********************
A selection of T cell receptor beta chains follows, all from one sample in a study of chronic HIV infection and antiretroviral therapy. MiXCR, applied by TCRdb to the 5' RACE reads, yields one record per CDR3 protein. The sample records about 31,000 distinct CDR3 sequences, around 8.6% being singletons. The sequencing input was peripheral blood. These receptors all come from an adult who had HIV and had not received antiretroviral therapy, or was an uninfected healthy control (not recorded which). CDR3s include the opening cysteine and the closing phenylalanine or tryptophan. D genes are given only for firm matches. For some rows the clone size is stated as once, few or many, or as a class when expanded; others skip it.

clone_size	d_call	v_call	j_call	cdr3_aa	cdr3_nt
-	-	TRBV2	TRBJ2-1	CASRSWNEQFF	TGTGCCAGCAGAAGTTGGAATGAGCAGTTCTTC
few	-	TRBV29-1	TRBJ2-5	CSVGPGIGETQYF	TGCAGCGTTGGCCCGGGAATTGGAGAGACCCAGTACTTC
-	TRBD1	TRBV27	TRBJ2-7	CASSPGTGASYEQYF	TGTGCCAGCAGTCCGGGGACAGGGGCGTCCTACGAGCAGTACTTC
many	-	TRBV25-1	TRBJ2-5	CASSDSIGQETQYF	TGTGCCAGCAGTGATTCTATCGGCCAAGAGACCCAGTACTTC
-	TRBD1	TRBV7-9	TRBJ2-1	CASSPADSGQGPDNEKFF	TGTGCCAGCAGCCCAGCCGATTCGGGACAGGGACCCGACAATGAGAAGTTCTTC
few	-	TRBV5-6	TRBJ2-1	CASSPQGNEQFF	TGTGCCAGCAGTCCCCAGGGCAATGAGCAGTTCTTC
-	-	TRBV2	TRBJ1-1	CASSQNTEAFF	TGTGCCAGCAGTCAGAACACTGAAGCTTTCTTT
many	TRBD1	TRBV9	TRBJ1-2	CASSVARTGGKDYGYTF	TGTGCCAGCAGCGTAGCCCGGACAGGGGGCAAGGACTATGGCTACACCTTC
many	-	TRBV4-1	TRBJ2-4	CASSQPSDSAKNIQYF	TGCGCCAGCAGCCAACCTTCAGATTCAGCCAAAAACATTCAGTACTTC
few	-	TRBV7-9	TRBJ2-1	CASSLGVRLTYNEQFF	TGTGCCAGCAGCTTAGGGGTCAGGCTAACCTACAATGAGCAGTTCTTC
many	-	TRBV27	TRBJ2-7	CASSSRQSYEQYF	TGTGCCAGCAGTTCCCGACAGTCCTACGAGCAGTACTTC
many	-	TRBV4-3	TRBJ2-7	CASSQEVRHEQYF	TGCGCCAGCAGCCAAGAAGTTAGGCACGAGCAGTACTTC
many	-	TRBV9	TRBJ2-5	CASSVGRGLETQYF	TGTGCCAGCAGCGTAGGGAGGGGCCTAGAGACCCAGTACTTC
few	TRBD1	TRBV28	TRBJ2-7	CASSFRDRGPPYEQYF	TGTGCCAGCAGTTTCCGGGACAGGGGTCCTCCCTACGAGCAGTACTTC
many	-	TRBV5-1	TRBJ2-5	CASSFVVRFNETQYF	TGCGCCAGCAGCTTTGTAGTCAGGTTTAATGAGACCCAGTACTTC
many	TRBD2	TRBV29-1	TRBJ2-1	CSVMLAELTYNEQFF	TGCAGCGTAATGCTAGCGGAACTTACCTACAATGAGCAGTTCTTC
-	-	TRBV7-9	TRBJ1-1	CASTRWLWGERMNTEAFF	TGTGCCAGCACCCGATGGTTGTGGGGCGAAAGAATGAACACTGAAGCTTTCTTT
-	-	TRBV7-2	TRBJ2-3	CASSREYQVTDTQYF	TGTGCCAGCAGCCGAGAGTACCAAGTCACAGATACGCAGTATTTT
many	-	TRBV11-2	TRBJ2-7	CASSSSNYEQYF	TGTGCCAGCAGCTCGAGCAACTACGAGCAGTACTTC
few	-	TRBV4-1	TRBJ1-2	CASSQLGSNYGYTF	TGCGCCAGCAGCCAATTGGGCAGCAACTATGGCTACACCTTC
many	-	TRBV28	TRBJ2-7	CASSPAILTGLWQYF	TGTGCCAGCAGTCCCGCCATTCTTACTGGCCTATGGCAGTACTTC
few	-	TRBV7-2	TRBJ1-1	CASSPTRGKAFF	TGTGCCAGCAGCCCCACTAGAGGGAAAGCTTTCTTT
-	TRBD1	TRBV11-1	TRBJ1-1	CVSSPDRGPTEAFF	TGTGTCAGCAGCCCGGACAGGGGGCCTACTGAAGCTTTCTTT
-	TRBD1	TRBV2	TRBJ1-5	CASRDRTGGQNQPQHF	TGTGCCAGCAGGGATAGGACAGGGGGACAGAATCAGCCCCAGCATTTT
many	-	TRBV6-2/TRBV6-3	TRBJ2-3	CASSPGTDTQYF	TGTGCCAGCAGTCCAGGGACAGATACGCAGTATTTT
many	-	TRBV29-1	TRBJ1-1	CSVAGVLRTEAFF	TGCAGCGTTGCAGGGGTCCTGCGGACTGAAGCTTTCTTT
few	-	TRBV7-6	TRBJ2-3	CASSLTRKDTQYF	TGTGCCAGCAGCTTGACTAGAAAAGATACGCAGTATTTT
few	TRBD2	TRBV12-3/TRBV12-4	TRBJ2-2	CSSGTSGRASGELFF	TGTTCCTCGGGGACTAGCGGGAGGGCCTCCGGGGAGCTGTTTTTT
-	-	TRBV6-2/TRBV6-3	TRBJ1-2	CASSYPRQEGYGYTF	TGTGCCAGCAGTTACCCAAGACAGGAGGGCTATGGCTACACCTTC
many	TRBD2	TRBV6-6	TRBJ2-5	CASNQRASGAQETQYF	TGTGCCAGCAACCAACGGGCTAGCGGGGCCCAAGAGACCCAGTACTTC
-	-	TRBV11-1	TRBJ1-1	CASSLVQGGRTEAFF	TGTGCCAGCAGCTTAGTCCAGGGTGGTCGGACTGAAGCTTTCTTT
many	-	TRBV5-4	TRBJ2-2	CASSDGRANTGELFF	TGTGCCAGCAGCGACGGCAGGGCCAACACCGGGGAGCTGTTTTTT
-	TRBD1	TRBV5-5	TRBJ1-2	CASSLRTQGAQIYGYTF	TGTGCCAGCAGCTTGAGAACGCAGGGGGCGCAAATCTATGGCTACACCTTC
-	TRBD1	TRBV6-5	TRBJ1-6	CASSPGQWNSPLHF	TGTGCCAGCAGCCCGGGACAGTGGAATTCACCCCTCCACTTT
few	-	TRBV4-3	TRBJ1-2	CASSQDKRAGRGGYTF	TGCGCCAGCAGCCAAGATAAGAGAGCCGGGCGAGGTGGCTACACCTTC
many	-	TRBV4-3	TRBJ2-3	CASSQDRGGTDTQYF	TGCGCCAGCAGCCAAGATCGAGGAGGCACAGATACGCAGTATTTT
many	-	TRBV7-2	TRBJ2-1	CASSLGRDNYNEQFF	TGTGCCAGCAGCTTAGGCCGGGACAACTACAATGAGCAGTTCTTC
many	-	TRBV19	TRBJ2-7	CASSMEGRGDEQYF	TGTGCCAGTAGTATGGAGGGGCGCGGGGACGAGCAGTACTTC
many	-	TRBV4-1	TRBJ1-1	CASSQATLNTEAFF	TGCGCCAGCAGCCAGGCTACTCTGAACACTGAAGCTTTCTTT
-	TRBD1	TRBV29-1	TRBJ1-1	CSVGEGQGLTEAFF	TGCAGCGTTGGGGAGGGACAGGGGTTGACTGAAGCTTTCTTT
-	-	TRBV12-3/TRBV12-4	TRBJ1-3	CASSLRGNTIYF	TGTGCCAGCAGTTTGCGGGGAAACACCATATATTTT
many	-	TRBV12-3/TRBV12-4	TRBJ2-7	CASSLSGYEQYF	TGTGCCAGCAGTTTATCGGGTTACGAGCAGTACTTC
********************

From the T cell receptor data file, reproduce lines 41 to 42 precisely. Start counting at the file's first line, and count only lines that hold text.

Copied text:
many	-	TRBV4-1	TRBJ1-1	CASSQATLNTEAFF	TGCGCCAGCAGCCAGGCTACTCTGAACACTGAAGCTTTCTTT
-	TRBD1	TRBV29-1	TRBJ1-1	CSVGEGQGLTEAFF	TGCAGCGTTGGGGAGGGACAGGGGTTGACTGAAGCTTTCTTT